Risk and rewards of College Essay (Draft)


Octavia Butler conveys the risks and rewards of decisions made on a preserve in her short story Bloodchild. Bloodchild is narrated by a young human named Gan. Gan is ‘Terran’ (human living on an alien planet), dominated by the Tlic, insect-like species. The Tlic can not reproduce of their own, so the Terran are carriers for the alien species eggs, and in return, the Tlic protects them. Gan does not question his role as a carrier first; being a carrier has its risks and rewards. Students have risks and rewards in school. In Professor McCoy’s course “WritSem: RisksRewardsAcdPart” exhibits this.

Students can assess their work. Self-assessing your work is “a process that depends on trust, transparency, accountability, care, and acknowledging the possibility of harm.” (McCoy) This is a massive reward for students because students focus less on the end-producing grade and more on their thinkING and self-growth (Professor McCoys biggest takeaway from this class). As a student, I stress my grades, so this class will help me grow as a student and person. I can focus more on my thinkING and applying it to my work than my actual grade. With rewards come risks. A risk you can encounter in this course is not taking given feedback and using it to your following assignments. Professor McCoy and peers provide feedback on assignments in good- faith practice. So If a student does not apply the feedback, they will have a difficult time growing in this class.

A considerable part of self-growth in this course is self-assessed assignments. Self-assessed assignments are “graded” using “care for course accountability, care for growth, and care for peers growth,” as shown in the syllabus. Making sure you hold yourself accountable to your work comes with responsibility “process that depends on trust, transparency, accountability, care, and acknowledging the possibility of harm.” Sometimes you are your harshest critic. You probably are tougher on yourself than others, making it difficult to see others’ work and not compare your work. With the responsibility of self-assessment comes with a lot of risk and reward. Just like how students self-grow in this course, Gan in Bloodchild also self-grows. At the beginning of the story, Gan does not understand the real sacrifice he has bearing T’Gatoi offspring. After witnessing the birth of Bram Lomas, he is filled with horror and dread, but he considers his feelings with everyone around him and can face his fear and bear his weight responsibility. He upholds his duty making him come of age and leave his childhood behind.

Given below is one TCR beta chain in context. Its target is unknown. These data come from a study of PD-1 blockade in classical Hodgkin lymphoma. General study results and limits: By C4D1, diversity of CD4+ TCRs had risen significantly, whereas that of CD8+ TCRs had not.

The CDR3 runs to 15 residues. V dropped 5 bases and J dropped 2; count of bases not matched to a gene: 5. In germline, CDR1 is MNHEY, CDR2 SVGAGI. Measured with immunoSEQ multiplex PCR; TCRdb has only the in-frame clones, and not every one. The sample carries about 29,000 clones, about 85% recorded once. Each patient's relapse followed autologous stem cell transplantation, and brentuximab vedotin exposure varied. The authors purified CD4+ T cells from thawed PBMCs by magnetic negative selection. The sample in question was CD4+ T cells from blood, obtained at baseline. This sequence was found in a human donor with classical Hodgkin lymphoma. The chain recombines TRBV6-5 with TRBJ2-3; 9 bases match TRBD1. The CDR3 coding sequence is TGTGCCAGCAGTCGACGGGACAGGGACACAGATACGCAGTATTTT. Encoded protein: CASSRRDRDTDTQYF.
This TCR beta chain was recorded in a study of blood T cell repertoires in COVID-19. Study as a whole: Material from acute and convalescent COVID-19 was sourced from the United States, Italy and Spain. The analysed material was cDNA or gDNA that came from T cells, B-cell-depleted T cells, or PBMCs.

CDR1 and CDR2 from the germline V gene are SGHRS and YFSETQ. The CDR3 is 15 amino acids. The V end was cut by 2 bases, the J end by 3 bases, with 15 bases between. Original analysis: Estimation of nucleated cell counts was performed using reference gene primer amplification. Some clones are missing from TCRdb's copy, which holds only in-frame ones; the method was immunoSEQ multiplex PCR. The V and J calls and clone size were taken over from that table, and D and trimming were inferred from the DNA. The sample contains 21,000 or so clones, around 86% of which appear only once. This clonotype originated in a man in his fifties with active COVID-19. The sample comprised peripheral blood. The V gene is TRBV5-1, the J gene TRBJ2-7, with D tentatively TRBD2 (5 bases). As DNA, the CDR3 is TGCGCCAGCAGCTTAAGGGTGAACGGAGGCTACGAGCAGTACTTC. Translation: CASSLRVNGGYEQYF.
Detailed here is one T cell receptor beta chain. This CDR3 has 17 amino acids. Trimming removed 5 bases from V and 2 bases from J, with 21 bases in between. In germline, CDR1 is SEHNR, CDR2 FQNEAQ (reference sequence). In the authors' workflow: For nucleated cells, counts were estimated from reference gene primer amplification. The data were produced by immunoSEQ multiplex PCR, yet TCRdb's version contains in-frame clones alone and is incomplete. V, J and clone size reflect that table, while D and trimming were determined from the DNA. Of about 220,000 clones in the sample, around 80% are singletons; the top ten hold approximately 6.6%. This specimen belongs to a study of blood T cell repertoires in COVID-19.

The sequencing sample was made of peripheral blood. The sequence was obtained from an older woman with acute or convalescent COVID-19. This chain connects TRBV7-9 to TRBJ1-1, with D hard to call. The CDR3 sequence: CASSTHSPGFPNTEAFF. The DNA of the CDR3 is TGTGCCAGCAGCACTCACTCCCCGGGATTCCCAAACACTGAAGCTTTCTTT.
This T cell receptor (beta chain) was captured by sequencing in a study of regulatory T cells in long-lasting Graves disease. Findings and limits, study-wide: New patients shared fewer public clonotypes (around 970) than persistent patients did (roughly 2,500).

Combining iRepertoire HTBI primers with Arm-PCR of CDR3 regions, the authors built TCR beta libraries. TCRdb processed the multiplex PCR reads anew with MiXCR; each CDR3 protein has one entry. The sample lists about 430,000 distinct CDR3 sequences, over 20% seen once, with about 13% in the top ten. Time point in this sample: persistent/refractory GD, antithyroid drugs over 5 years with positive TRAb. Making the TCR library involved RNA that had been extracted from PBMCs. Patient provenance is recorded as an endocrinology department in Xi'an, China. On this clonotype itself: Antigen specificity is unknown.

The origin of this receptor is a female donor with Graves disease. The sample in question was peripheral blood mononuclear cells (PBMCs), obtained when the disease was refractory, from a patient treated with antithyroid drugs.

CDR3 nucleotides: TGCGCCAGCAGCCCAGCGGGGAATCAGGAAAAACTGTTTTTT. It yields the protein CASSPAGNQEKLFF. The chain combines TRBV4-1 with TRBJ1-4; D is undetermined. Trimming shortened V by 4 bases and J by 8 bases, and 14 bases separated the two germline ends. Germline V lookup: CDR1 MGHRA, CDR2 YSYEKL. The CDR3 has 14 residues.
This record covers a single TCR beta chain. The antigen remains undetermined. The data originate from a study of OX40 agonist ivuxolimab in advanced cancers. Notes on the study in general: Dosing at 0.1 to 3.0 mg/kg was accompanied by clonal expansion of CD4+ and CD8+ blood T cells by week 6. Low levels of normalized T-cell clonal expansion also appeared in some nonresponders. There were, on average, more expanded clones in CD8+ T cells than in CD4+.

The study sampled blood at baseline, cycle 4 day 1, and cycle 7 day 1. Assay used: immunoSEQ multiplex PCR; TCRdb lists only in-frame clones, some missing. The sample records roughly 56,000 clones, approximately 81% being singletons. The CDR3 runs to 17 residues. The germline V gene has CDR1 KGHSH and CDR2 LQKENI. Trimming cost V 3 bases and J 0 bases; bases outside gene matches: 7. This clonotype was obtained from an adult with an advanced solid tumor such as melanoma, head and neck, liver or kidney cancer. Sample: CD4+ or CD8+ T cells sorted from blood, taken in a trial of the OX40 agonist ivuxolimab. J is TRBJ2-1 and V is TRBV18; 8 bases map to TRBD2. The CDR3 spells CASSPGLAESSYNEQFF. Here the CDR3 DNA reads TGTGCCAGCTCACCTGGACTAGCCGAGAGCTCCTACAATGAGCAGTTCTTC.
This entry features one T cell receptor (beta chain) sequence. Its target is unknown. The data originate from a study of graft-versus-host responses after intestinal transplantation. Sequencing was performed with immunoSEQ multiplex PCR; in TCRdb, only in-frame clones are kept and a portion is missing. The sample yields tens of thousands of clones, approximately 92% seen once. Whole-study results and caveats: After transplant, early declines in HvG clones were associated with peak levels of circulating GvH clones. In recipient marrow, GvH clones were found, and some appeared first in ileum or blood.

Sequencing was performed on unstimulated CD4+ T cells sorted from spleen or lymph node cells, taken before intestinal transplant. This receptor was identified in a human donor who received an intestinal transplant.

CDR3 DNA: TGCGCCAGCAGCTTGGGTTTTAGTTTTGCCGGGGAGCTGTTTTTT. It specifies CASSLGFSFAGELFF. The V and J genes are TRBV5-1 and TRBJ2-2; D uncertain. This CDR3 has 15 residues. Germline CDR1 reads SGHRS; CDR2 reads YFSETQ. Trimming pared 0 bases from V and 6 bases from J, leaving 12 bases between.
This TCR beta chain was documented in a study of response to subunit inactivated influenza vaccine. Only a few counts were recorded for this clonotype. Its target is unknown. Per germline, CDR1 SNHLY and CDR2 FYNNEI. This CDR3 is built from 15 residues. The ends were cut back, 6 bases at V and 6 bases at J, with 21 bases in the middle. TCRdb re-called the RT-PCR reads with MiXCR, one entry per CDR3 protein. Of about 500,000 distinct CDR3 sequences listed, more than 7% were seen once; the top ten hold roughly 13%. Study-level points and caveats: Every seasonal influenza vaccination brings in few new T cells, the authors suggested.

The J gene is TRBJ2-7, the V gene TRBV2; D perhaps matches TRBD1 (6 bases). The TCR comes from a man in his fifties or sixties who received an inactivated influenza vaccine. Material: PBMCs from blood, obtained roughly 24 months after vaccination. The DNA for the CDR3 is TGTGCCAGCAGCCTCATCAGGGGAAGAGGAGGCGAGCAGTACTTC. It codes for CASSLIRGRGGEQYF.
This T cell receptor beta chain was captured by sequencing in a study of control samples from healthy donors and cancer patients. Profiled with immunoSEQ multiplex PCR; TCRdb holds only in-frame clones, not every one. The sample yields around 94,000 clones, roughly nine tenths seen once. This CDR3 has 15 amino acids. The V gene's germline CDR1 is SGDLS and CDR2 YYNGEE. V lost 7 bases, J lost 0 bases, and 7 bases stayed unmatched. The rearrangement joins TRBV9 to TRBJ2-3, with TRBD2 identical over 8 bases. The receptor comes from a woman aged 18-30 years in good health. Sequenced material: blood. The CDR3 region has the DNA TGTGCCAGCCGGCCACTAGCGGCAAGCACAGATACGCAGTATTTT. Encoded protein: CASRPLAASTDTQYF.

The most crucial reward of self-grading is not having to stress about making sure everything is “correct” to get a good grade but instead putting your focus on making sure your work is personable, and you are thinkING. While performing self-grading, you learn your strengths and weaknesses, which will help you define your own goals/steps to improve yourself while meeting your expected level of educational achievements. 

A self-assessment risk is accurately grading yourself (are you giving yourself enough credit or giving yourself too much credit). As scary as risks can be, they can also be a good thing. You can take Professor McCoy’s and peers’ positive feedback into consideration. However, not taking feedback and applying it to your other assignments can make it challenging to grow your mindset.

Along with self-growth making sure you set goals for yourself is also vital. My goal for this semester and course is to speak up more, especially in group discussions. I struggle a lot with a class discussion. I feel like other people’s opinions matter more than mine. Sometimes I think that my perspective on the material is not very valuable, so there is no sharing point. My feeling for this stems from my social anxiety. I have to face my fear and participate in class discussions so I can self grow. This relates to Gan’s situation in Bloodchild. Gan is put into a position that he is not used to, but he faces his fear and self-growth.

Leave a Reply

Your email address will not be published. Required fields are marked *

This site uses Akismet to reduce spam. Learn how your comment data is processed.